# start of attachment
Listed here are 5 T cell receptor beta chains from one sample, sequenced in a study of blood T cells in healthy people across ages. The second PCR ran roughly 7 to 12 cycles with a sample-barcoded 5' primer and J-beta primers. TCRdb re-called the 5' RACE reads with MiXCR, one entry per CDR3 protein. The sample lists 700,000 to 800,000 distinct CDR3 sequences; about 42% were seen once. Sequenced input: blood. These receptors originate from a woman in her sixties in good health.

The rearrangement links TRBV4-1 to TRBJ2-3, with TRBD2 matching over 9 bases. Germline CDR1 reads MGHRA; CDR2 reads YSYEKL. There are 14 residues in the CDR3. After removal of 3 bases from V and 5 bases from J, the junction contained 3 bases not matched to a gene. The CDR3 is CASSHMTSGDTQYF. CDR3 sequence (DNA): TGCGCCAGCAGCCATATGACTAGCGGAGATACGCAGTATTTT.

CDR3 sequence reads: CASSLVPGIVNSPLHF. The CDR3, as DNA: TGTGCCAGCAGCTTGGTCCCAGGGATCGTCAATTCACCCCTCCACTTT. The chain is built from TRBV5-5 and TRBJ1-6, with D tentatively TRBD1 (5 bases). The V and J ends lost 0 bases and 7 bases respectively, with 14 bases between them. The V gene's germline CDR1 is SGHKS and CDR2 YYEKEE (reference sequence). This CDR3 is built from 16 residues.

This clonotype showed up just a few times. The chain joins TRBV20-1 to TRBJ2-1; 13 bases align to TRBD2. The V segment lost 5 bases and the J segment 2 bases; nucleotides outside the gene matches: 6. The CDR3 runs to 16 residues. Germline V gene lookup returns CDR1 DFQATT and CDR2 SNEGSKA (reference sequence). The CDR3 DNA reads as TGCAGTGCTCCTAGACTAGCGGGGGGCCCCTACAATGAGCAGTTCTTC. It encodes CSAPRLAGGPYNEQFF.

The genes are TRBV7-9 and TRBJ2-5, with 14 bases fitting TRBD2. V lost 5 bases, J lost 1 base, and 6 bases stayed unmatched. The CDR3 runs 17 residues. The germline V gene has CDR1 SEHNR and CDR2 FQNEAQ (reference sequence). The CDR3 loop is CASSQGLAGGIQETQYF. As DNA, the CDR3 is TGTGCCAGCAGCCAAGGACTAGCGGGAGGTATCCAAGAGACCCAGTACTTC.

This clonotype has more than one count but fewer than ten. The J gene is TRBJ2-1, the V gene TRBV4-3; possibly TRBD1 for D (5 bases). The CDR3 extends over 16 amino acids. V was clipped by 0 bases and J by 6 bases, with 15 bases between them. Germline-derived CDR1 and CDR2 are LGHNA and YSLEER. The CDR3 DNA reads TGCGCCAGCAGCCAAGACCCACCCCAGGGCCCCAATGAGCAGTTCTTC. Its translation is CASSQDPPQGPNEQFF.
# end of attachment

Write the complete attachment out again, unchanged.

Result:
Listed here are 5 T cell receptor beta chains from one sample, sequenced in a study of blood T cells in healthy people across ages. The second PCR ran roughly 7 to 12 cycles with a sample-barcoded 5' primer and J-beta primers. TCRdb re-called the 5' RACE reads with MiXCR, one entry per CDR3 protein. The sample lists 700,000 to 800,000 distinct CDR3 sequences; about 42% were seen once. Sequenced input: blood. These receptors originate from a woman in her sixties in good health.

The rearrangement links TRBV4-1 to TRBJ2-3, with TRBD2 matching over 9 bases. Germline CDR1 reads MGHRA; CDR2 reads YSYEKL. There are 14 residues in the CDR3. After removal of 3 bases from V and 5 bases from J, the junction contained 3 bases not matched to a gene. The CDR3 is CASSHMTSGDTQYF. CDR3 sequence (DNA): TGCGCCAGCAGCCATATGACTAGCGGAGATACGCAGTATTTT.

CDR3 sequence reads: CASSLVPGIVNSPLHF. The CDR3, as DNA: TGTGCCAGCAGCTTGGTCCCAGGGATCGTCAATTCACCCCTCCACTTT. The chain is built from TRBV5-5 and TRBJ1-6, with D tentatively TRBD1 (5 bases). The V and J ends lost 0 bases and 7 bases respectively, with 14 bases between them. The V gene's germline CDR1 is SGHKS and CDR2 YYEKEE (reference sequence). This CDR3 is built from 16 residues.

This clonotype showed up just a few times. The chain joins TRBV20-1 to TRBJ2-1; 13 bases align to TRBD2. The V segment lost 5 bases and the J segment 2 bases; nucleotides outside the gene matches: 6. The CDR3 runs to 16 residues. Germline V gene lookup returns CDR1 DFQATT and CDR2 SNEGSKA (reference sequence). The CDR3 DNA reads as TGCAGTGCTCCTAGACTAGCGGGGGGCCCCTACAATGAGCAGTTCTTC. It encodes CSAPRLAGGPYNEQFF.

The genes are TRBV7-9 and TRBJ2-5, with 14 bases fitting TRBD2. V lost 5 bases, J lost 1 base, and 6 bases stayed unmatched. The CDR3 runs 17 residues. The germline V gene has CDR1 SEHNR and CDR2 FQNEAQ (reference sequence). The CDR3 loop is CASSQGLAGGIQETQYF. As DNA, the CDR3 is TGTGCCAGCAGCCAAGGACTAGCGGGAGGTATCCAAGAGACCCAGTACTTC.

This clonotype has more than one count but fewer than ten. The J gene is TRBJ2-1, the V gene TRBV4-3; possibly TRBD1 for D (5 bases). The CDR3 extends over 16 amino acids. V was clipped by 0 bases and J by 6 bases, with 15 bases between them. Germline-derived CDR1 and CDR2 are LGHNA and YSLEER. The CDR3 DNA reads TGCGCCAGCAGCCAAGACCCACCCCAGGGCCCCAATGAGCAGTTCTTC. Its translation is CASSQDPPQGPNEQFF.